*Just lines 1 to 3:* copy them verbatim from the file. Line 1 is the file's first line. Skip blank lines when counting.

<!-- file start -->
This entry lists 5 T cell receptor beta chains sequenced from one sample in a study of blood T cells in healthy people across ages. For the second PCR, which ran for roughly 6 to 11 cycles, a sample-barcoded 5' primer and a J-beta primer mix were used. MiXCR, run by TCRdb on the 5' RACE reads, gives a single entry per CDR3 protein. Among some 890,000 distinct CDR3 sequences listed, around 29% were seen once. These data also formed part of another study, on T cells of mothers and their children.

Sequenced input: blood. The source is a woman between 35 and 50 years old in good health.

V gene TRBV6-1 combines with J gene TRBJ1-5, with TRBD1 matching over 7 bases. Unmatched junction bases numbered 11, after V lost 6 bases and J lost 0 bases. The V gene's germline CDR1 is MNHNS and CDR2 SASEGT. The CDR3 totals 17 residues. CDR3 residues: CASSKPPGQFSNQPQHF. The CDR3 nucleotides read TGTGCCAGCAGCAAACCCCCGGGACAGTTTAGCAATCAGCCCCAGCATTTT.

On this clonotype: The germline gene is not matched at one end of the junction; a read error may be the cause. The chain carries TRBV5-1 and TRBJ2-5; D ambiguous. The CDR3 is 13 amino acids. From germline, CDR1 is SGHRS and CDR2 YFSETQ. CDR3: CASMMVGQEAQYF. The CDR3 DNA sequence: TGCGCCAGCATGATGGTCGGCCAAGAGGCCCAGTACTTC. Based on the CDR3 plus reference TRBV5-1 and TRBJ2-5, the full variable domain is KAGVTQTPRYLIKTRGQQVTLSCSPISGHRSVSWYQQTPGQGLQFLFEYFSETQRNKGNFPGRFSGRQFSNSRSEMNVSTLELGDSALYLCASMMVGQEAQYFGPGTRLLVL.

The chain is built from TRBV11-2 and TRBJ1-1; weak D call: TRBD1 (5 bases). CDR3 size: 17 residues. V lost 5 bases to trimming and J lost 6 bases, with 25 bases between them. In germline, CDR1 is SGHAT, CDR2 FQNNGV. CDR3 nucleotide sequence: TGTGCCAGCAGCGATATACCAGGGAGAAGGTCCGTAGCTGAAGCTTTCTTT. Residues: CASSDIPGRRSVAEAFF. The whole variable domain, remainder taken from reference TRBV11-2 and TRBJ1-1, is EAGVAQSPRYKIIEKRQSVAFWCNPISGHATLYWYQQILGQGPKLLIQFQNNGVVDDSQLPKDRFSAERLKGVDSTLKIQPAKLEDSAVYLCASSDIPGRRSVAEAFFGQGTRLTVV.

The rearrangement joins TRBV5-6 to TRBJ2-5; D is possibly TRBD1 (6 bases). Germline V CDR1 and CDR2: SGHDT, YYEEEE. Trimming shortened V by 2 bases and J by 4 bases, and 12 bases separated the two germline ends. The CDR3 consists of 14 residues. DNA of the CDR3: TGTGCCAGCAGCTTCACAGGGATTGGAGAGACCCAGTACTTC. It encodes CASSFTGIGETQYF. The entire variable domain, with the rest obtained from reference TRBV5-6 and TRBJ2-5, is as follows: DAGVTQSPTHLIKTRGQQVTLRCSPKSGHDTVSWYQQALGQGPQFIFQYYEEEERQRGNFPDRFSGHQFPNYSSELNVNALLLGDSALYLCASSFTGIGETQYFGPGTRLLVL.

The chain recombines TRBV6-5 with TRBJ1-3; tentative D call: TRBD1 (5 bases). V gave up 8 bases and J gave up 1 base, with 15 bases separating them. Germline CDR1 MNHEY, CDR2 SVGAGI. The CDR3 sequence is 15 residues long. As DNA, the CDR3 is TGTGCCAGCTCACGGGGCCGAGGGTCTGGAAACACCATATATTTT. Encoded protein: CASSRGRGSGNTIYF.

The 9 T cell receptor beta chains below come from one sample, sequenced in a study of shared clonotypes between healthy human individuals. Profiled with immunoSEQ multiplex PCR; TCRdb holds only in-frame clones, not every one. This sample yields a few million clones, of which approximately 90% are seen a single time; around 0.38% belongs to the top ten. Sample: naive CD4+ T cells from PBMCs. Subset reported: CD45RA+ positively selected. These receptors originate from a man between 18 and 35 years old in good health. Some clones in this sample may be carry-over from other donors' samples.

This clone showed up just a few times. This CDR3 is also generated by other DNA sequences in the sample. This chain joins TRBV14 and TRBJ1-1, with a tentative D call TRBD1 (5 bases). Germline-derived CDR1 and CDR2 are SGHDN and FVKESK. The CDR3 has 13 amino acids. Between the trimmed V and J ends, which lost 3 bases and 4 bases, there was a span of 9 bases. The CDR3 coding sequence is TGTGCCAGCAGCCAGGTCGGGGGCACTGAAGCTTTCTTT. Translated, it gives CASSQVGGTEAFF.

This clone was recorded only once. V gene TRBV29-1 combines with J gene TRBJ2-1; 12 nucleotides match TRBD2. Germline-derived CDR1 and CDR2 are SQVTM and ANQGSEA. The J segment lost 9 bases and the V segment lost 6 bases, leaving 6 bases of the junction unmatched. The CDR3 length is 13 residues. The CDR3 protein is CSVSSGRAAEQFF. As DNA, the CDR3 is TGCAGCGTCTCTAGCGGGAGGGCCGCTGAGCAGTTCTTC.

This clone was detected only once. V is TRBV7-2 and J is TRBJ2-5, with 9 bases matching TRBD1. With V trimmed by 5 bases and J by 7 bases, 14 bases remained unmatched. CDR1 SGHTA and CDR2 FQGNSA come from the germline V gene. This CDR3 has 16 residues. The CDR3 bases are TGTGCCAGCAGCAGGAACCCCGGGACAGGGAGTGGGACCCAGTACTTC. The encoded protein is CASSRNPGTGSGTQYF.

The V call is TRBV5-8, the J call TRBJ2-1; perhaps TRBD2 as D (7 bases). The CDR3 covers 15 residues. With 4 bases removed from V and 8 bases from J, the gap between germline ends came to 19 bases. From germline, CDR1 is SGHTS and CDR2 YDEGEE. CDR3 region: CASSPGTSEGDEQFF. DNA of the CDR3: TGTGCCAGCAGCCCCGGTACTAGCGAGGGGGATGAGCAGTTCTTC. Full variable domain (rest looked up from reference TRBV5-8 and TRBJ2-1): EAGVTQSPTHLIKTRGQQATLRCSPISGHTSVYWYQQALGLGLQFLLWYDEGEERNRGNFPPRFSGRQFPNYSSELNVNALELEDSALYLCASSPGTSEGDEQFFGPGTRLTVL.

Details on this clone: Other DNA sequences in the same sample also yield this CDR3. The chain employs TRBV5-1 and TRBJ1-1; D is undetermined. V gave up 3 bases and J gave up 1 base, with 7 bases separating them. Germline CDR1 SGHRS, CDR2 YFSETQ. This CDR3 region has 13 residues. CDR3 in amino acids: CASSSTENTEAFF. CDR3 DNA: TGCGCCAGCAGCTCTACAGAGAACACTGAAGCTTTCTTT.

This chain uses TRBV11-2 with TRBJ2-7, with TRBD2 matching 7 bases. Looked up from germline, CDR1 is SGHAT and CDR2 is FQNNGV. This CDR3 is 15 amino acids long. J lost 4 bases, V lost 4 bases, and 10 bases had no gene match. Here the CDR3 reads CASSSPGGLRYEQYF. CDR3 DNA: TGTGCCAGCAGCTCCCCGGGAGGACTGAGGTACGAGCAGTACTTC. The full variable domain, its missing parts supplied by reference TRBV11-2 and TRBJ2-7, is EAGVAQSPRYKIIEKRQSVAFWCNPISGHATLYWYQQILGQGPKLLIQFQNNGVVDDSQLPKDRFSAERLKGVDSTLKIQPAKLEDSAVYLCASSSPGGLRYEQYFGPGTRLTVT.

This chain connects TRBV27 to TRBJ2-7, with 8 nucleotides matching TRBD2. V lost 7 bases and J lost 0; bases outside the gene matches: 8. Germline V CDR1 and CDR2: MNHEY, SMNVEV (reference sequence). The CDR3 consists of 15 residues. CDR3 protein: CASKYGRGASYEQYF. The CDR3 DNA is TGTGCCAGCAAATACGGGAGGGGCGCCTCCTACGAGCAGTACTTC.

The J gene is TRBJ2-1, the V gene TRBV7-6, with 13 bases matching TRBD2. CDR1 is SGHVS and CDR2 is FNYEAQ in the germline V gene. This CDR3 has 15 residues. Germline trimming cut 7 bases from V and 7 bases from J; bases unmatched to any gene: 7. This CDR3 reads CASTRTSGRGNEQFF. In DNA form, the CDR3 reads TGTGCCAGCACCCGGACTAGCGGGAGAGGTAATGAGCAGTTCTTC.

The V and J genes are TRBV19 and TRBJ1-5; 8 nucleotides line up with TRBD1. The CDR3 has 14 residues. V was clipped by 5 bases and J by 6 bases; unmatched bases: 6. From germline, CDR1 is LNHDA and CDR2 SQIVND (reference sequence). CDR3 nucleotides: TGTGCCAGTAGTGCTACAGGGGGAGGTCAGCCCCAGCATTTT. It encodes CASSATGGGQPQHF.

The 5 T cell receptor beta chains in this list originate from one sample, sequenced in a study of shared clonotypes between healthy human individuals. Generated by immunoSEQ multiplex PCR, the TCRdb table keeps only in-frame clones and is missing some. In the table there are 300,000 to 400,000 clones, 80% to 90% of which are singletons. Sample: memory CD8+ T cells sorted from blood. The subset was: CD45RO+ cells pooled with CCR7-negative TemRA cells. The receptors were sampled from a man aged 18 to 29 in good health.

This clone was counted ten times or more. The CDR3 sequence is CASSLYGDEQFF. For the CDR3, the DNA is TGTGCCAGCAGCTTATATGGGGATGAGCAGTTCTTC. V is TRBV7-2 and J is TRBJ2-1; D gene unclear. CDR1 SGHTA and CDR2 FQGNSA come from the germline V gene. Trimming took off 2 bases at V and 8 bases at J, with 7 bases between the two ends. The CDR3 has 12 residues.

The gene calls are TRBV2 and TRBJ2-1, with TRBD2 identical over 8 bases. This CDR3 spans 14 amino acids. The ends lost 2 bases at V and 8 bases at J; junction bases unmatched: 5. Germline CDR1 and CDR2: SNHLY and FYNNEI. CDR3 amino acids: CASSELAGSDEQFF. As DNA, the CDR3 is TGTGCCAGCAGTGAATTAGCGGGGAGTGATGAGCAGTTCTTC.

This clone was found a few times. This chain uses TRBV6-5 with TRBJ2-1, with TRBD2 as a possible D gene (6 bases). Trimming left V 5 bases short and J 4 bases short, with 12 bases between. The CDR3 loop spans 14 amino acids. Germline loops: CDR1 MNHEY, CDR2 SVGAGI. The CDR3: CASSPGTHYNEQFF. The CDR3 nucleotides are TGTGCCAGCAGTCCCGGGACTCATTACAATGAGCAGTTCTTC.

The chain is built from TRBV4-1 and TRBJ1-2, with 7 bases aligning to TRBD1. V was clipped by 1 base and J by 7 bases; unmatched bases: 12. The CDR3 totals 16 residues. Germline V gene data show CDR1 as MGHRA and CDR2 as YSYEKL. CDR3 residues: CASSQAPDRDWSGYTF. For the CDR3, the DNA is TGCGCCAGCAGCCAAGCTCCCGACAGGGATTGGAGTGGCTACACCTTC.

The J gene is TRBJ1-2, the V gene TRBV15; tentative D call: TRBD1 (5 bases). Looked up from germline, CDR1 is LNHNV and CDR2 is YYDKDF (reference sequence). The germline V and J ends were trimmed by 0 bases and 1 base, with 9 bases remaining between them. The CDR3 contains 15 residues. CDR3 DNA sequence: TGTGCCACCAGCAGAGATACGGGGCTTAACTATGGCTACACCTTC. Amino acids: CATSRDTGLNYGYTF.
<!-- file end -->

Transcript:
This entry lists 5 T cell receptor beta chains sequenced from one sample in a study of blood T cells in healthy people across ages. For the second PCR, which ran for roughly 6 to 11 cycles, a sample-barcoded 5' primer and a J-beta primer mix were used. MiXCR, run by TCRdb on the 5' RACE reads, gives a single entry per CDR3 protein. Among some 890,000 distinct CDR3 sequences listed, around 29% were seen once. These data also formed part of another study, on T cells of mothers and their children.

Sequenced input: blood. The source is a woman between 35 and 50 years old in good health.

V gene TRBV6-1 combines with J gene TRBJ1-5, with TRBD1 matching over 7 bases. Unmatched junction bases numbered 11, after V lost 6 bases and J lost 0 bases. The V gene's germline CDR1 is MNHNS and CDR2 SASEGT. The CDR3 totals 17 residues. CDR3 residues: CASSKPPGQFSNQPQHF. The CDR3 nucleotides read TGTGCCAGCAGCAAACCCCCGGGACAGTTTAGCAATCAGCCCCAGCATTTT.